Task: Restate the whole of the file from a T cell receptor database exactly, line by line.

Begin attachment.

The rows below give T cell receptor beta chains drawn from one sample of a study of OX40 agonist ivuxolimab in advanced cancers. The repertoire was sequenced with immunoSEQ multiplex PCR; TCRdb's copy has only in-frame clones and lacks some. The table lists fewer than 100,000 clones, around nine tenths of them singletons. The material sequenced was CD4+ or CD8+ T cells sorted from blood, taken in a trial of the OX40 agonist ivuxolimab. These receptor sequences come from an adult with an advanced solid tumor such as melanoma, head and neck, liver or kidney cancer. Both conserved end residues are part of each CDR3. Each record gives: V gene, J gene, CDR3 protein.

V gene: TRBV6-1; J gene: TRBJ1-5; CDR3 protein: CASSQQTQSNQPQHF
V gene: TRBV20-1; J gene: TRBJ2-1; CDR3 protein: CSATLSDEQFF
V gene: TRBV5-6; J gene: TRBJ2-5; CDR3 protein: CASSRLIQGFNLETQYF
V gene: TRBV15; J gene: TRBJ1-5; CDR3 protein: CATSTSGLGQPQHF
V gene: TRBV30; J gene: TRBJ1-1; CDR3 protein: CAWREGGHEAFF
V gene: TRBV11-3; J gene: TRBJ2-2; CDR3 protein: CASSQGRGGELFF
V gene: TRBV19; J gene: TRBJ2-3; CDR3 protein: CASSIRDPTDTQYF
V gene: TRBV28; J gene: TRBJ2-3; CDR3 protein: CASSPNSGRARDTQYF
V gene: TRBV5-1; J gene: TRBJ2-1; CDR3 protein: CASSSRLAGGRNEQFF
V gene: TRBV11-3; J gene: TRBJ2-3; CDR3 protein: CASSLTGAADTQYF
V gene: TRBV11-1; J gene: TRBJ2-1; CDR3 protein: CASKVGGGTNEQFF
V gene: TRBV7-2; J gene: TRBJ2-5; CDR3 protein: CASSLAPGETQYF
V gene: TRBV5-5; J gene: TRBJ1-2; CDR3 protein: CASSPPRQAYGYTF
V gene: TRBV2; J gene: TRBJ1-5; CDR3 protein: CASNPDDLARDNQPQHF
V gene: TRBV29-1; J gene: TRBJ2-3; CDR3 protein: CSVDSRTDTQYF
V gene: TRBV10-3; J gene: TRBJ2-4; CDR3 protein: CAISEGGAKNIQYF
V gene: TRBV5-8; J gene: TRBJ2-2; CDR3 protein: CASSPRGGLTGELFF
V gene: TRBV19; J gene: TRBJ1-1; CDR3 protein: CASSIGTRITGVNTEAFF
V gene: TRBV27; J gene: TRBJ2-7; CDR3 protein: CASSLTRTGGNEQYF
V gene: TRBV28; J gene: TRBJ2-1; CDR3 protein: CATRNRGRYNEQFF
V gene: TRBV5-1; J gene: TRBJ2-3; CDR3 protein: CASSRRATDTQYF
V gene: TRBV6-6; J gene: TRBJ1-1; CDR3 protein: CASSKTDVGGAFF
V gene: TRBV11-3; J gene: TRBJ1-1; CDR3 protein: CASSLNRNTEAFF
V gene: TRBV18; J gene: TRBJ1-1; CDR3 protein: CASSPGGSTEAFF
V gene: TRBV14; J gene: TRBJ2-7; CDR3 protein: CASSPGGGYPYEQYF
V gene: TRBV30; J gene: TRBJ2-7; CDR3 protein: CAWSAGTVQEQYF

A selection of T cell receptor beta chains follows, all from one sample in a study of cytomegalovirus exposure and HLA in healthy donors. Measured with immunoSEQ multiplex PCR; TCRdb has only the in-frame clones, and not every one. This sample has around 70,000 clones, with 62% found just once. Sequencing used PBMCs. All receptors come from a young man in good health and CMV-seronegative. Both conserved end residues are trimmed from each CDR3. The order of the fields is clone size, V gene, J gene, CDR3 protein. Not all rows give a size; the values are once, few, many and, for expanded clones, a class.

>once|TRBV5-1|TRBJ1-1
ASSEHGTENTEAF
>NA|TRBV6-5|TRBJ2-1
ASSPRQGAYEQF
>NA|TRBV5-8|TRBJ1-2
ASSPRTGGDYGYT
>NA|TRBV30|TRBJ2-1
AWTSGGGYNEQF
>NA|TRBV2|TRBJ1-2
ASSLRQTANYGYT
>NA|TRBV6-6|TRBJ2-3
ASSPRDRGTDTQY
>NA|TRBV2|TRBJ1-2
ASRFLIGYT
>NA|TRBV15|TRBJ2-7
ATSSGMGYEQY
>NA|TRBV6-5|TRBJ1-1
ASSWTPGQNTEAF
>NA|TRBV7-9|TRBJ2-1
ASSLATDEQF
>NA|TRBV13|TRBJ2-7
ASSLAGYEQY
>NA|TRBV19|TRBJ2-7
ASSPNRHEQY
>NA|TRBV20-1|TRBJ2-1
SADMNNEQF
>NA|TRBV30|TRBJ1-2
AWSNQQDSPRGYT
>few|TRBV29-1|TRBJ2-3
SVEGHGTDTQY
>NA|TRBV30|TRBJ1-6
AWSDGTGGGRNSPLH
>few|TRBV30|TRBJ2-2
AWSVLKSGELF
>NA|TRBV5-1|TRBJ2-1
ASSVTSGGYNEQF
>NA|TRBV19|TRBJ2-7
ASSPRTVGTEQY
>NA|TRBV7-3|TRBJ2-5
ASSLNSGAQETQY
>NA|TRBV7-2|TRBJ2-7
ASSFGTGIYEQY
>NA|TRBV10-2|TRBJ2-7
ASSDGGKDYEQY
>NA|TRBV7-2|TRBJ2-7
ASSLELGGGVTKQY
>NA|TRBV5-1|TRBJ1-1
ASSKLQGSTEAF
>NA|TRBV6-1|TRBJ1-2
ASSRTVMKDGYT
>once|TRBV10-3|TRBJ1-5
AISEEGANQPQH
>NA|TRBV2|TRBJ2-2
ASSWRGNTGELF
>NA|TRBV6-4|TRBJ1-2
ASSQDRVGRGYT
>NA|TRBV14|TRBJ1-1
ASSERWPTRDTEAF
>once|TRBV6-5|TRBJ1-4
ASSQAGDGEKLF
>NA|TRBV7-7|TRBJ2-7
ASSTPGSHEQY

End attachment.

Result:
The rows below give T cell receptor beta chains drawn from one sample of a study of OX40 agonist ivuxolimab in advanced cancers. The repertoire was sequenced with immunoSEQ multiplex PCR; TCRdb's copy has only in-frame clones and lacks some. The table lists fewer than 100,000 clones, around nine tenths of them singletons. The material sequenced was CD4+ or CD8+ T cells sorted from blood, taken in a trial of the OX40 agonist ivuxolimab. These receptor sequences come from an adult with an advanced solid tumor such as melanoma, head and neck, liver or kidney cancer. Both conserved end residues are part of each CDR3. Each record gives: V gene, J gene, CDR3 protein.

V gene: TRBV6-1; J gene: TRBJ1-5; CDR3 protein: CASSQQTQSNQPQHF
V gene: TRBV20-1; J gene: TRBJ2-1; CDR3 protein: CSATLSDEQFF
V gene: TRBV5-6; J gene: TRBJ2-5; CDR3 protein: CASSRLIQGFNLETQYF
V gene: TRBV15; J gene: TRBJ1-5; CDR3 protein: CATSTSGLGQPQHF
V gene: TRBV30; J gene: TRBJ1-1; CDR3 protein: CAWREGGHEAFF
V gene: TRBV11-3; J gene: TRBJ2-2; CDR3 protein: CASSQGRGGELFF
V gene: TRBV19; J gene: TRBJ2-3; CDR3 protein: CASSIRDPTDTQYF
V gene: TRBV28; J gene: TRBJ2-3; CDR3 protein: CASSPNSGRARDTQYF
V gene: TRBV5-1; J gene: TRBJ2-1; CDR3 protein: CASSSRLAGGRNEQFF
V gene: TRBV11-3; J gene: TRBJ2-3; CDR3 protein: CASSLTGAADTQYF
V gene: TRBV11-1; J gene: TRBJ2-1; CDR3 protein: CASKVGGGTNEQFF
V gene: TRBV7-2; J gene: TRBJ2-5; CDR3 protein: CASSLAPGETQYF
V gene: TRBV5-5; J gene: TRBJ1-2; CDR3 protein: CASSPPRQAYGYTF
V gene: TRBV2; J gene: TRBJ1-5; CDR3 protein: CASNPDDLARDNQPQHF
V gene: TRBV29-1; J gene: TRBJ2-3; CDR3 protein: CSVDSRTDTQYF
V gene: TRBV10-3; J gene: TRBJ2-4; CDR3 protein: CAISEGGAKNIQYF
V gene: TRBV5-8; J gene: TRBJ2-2; CDR3 protein: CASSPRGGLTGELFF
V gene: TRBV19; J gene: TRBJ1-1; CDR3 protein: CASSIGTRITGVNTEAFF
V gene: TRBV27; J gene: TRBJ2-7; CDR3 protein: CASSLTRTGGNEQYF
V gene: TRBV28; J gene: TRBJ2-1; CDR3 protein: CATRNRGRYNEQFF
V gene: TRBV5-1; J gene: TRBJ2-3; CDR3 protein: CASSRRATDTQYF
V gene: TRBV6-6; J gene: TRBJ1-1; CDR3 protein: CASSKTDVGGAFF
V gene: TRBV11-3; J gene: TRBJ1-1; CDR3 protein: CASSLNRNTEAFF
V gene: TRBV18; J gene: TRBJ1-1; CDR3 protein: CASSPGGSTEAFF
V gene: TRBV14; J gene: TRBJ2-7; CDR3 protein: CASSPGGGYPYEQYF
V gene: TRBV30; J gene: TRBJ2-7; CDR3 protein: CAWSAGTVQEQYF

A selection of T cell receptor beta chains follows, all from one sample in a study of cytomegalovirus exposure and HLA in healthy donors. Measured with immunoSEQ multiplex PCR; TCRdb has only the in-frame clones, and not every one. This sample has around 70,000 clones, with 62% found just once. Sequencing used PBMCs. All receptors come from a young man in good health and CMV-seronegative. Both conserved end residues are trimmed from each CDR3. The order of the fields is clone size, V gene, J gene, CDR3 protein. Not all rows give a size; the values are once, few, many and, for expanded clones, a class.

>once|TRBV5-1|TRBJ1-1
ASSEHGTENTEAF
>NA|TRBV6-5|TRBJ2-1
ASSPRQGAYEQF
>NA|TRBV5-8|TRBJ1-2
ASSPRTGGDYGYT
>NA|TRBV30|TRBJ2-1
AWTSGGGYNEQF
>NA|TRBV2|TRBJ1-2
ASSLRQTANYGYT
>NA|TRBV6-6|TRBJ2-3
ASSPRDRGTDTQY
>NA|TRBV2|TRBJ1-2
ASRFLIGYT
>NA|TRBV15|TRBJ2-7
ATSSGMGYEQY
>NA|TRBV6-5|TRBJ1-1
ASSWTPGQNTEAF
>NA|TRBV7-9|TRBJ2-1
ASSLATDEQF
>NA|TRBV13|TRBJ2-7
ASSLAGYEQY
>NA|TRBV19|TRBJ2-7
ASSPNRHEQY
>NA|TRBV20-1|TRBJ2-1
SADMNNEQF
>NA|TRBV30|TRBJ1-2
AWSNQQDSPRGYT
>few|TRBV29-1|TRBJ2-3
SVEGHGTDTQY
>NA|TRBV30|TRBJ1-6
AWSDGTGGGRNSPLH
>few|TRBV30|TRBJ2-2
AWSVLKSGELF
>NA|TRBV5-1|TRBJ2-1
ASSVTSGGYNEQF
>NA|TRBV19|TRBJ2-7
ASSPRTVGTEQY
>NA|TRBV7-3|TRBJ2-5
ASSLNSGAQETQY
>NA|TRBV7-2|TRBJ2-7
ASSFGTGIYEQY
>NA|TRBV10-2|TRBJ2-7
ASSDGGKDYEQY
>NA|TRBV7-2|TRBJ2-7
ASSLELGGGVTKQY
>NA|TRBV5-1|TRBJ1-1
ASSKLQGSTEAF
>NA|TRBV6-1|TRBJ1-2
ASSRTVMKDGYT
>once|TRBV10-3|TRBJ1-5
AISEEGANQPQH
>NA|TRBV2|TRBJ2-2
ASSWRGNTGELF
>NA|TRBV6-4|TRBJ1-2
ASSQDRVGRGYT
>NA|TRBV14|TRBJ1-1
ASSERWPTRDTEAF
>once|TRBV6-5|TRBJ1-4
ASSQAGDGEKLF
>NA|TRBV7-7|TRBJ2-7
ASSTPGSHEQY